The Team Sky professional Alex Dowsett has suffered a broken elbow racing in Belgium over the weekend – but didn’t know he’d injured himself that badly until he driven the four hours back to his home on Sunday evening!
Gordon Wiseman writes … The three stage “Driedaagse van West-Vlaanderen” should have been tailor-made for Dowsett’s abilities as it opened with a 7km prologue that was a very simple “out and back” route along the Belgian coast.
“It was just like a typical British club time trial course albeit a little shorter” Alex said, describing the course soon after he’d set what proved to be the 12th fastest time of the day, just 17 seconds behind that of stage winner Michal Kwiatkowski. “Running pretty much parallel to the coast, you literally went up on side of the road to the turn and back again”.
“I’m fairly pleased with my own effort, it wasn’t a bad ride. There was a tail wind out and, thinking about the way I tackled the course and looking at my figures, I think I probably over-cooked it on that leg and suffered a bit on the return. The good thing is that you live and learn and I’ll take that into account next time. But I know I put out all I had.”
The outcome of the stage was really determined by the running order as there was a significant change in the wind direction that favoured the riders going off in the middle group.“That sort of thing is disappointing but I guess there’s really nothing you can do about it. The wind turned about 90 degrees so that meant the middle runners didn’t have either a head or tail wind to contend with. But that said, stage winner Kwiatkowski still did a really special ride”.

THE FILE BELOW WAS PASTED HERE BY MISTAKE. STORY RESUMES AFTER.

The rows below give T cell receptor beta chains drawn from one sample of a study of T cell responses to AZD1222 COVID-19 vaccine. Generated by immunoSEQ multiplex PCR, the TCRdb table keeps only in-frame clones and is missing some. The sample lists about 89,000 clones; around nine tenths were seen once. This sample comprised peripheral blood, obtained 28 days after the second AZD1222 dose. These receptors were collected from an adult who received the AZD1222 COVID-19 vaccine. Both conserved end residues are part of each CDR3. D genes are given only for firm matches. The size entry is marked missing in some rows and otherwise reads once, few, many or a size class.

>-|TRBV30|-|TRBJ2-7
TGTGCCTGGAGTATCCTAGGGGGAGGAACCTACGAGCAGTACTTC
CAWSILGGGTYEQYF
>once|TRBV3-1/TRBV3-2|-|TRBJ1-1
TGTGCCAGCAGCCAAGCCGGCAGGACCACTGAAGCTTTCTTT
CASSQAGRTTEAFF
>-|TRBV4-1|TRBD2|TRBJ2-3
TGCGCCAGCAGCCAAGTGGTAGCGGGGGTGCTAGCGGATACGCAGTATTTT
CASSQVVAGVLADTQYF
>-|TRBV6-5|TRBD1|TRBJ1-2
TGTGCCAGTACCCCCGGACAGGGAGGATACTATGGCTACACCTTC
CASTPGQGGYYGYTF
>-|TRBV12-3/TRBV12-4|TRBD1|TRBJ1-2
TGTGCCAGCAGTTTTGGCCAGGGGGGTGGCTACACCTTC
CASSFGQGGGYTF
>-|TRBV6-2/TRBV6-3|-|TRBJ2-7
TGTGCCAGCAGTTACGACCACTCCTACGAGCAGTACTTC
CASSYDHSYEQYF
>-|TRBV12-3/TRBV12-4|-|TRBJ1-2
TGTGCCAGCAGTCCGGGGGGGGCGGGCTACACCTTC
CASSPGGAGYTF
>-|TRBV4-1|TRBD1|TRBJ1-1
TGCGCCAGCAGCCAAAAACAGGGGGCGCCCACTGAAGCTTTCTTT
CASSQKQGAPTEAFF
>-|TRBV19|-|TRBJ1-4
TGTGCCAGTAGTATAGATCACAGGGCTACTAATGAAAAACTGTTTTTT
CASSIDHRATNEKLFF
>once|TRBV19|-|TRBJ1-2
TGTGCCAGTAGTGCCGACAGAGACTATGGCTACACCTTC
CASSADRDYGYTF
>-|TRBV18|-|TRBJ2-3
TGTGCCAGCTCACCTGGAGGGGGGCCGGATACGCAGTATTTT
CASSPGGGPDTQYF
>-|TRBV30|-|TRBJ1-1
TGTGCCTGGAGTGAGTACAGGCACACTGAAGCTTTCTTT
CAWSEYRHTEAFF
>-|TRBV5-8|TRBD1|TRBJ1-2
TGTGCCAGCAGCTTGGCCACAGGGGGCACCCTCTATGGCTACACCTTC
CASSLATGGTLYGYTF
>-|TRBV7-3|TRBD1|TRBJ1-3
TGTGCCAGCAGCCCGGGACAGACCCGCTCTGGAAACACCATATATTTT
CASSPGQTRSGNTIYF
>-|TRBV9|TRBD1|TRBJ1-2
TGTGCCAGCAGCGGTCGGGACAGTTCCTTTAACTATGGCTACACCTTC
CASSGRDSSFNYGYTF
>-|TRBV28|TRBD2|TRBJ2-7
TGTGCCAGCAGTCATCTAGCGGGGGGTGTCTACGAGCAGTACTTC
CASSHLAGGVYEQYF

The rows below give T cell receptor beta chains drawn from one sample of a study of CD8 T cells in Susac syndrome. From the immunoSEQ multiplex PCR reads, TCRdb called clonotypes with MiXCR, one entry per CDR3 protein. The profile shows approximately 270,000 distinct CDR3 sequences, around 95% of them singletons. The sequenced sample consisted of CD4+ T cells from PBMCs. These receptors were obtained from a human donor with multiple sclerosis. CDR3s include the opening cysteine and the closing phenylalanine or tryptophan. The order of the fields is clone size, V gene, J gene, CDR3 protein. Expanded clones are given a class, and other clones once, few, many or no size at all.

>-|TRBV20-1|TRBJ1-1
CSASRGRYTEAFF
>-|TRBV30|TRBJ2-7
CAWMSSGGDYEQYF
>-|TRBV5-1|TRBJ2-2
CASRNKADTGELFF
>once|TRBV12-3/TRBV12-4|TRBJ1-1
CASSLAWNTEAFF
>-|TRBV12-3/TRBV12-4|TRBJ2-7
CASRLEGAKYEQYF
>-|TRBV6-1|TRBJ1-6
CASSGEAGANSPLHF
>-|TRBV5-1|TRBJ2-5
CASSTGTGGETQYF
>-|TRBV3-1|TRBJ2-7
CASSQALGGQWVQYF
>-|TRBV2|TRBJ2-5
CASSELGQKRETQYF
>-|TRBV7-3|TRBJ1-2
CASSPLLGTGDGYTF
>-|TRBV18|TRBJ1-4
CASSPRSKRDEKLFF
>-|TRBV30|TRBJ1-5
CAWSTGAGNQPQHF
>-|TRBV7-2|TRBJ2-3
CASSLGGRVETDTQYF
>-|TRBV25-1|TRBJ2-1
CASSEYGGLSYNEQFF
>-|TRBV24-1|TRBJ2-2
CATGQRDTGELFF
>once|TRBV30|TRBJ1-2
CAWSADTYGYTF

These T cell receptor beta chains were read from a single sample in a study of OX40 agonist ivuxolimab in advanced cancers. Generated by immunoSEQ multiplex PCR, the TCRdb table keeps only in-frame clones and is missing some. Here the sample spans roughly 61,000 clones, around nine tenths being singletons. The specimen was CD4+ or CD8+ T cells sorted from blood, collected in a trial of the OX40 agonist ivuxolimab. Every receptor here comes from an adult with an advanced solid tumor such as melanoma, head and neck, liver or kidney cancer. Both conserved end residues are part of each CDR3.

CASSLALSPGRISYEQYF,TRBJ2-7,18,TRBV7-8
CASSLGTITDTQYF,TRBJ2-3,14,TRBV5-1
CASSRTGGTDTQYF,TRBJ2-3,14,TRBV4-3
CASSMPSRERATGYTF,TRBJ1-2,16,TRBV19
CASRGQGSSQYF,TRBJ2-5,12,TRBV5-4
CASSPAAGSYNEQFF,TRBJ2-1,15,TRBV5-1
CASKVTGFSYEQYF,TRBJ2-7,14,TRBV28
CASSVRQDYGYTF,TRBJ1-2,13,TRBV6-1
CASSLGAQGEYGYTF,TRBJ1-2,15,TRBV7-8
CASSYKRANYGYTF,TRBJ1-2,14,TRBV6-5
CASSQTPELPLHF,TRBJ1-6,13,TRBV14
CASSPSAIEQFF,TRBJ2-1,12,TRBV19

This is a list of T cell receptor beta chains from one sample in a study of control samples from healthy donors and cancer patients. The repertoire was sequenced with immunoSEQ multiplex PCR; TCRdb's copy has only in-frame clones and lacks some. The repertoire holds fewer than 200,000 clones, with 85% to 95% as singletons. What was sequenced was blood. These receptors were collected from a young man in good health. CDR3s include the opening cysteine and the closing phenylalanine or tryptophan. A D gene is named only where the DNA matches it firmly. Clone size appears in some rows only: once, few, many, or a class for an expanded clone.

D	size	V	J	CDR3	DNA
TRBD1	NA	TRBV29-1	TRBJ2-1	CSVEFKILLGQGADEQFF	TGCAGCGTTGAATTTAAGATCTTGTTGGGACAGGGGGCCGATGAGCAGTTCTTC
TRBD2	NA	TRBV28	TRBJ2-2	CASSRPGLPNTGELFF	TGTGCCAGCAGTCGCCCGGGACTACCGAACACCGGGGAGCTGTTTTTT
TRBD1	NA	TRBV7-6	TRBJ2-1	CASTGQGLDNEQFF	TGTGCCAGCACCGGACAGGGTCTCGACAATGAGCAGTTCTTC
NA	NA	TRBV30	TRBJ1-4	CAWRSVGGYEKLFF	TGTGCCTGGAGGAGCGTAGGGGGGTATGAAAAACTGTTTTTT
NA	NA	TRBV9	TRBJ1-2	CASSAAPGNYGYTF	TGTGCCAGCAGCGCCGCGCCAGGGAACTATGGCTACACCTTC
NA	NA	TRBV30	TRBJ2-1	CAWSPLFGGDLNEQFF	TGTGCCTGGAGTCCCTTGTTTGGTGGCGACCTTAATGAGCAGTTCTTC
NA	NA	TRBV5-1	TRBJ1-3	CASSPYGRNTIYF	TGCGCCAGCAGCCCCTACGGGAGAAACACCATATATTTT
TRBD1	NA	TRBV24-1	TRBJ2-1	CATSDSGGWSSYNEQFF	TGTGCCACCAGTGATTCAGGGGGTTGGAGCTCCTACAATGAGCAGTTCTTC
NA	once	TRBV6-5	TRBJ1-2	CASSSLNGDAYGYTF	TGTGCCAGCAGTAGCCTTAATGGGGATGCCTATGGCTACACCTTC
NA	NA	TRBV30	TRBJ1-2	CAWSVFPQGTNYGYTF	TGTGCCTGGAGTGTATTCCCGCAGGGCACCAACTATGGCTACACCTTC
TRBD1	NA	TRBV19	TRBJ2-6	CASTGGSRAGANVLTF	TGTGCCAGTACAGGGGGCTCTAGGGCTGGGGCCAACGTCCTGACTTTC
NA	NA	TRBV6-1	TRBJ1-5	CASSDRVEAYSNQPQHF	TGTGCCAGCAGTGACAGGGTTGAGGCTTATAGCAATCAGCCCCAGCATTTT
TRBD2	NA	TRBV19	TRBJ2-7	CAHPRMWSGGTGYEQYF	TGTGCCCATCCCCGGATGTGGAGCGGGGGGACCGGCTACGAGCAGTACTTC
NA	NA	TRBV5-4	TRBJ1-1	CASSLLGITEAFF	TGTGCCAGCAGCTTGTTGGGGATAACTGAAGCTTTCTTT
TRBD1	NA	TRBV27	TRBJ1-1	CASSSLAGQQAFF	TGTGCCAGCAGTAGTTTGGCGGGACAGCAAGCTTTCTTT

With 10 second time bonuses on offer to the winner of the remaining stages, even though he was 17 seconds down after stage one, having completed the first stage Alex still wasn’t discounting a chance at the overall.
“We’ve got all to play for with Mick Rogers” – Dowsett’s Sky team mate and former World Time Trial champion – “sitting in 8th place and we’ve got Swifty to go for the sprints if the stages come down to bunch finishes. But this is definitely a race I could go for”.
Things didn’t go as well as Dowsett or Team Sky hoped for on the second 182km stage and although Alex moved up into the top ten overall after working with the team to close the gap so Swift could contest the sprint, there were no winner’s bouquets on display on the Team Sky dinner table that evening.
The closing 187km stage was definitely lined up for those riders contesting the overall result but Dowsett never saw more than around 130kms before disaster struck.
“We were on one of the inevitable cobbled sections with about 50km to go and I was riding behind Leif Hoste” one of Belgium’s most experienced riders. “He went sideways and off and I rode over his legs before falling on my hip and elbow. I had to pack there and then and although I knew it was a big hit, after the race I felt well enough to drive home.
“It was a four hour journey home and although my car is an automatic, with all the driving it got steadily worse. It was particularly bad when I had to fill up the tank. When I got in, my sister took me to A&E and that was that. The X-ray clearly shows a break”.
Because of his haemophilia, Dowsett was later transferred to the Royal London hospital where they are used to treating his condition.
Having fallen and badly bruised his ankle mid-week when out training on his mountain bike, Alex is certainly going through an unlucky spell but knows things could have been worse. “At least with it being my elbow this time I can maintain my fitness on the turbo – and that’s where the real pain will really kick-in” he later joked, trying to lighten his mood.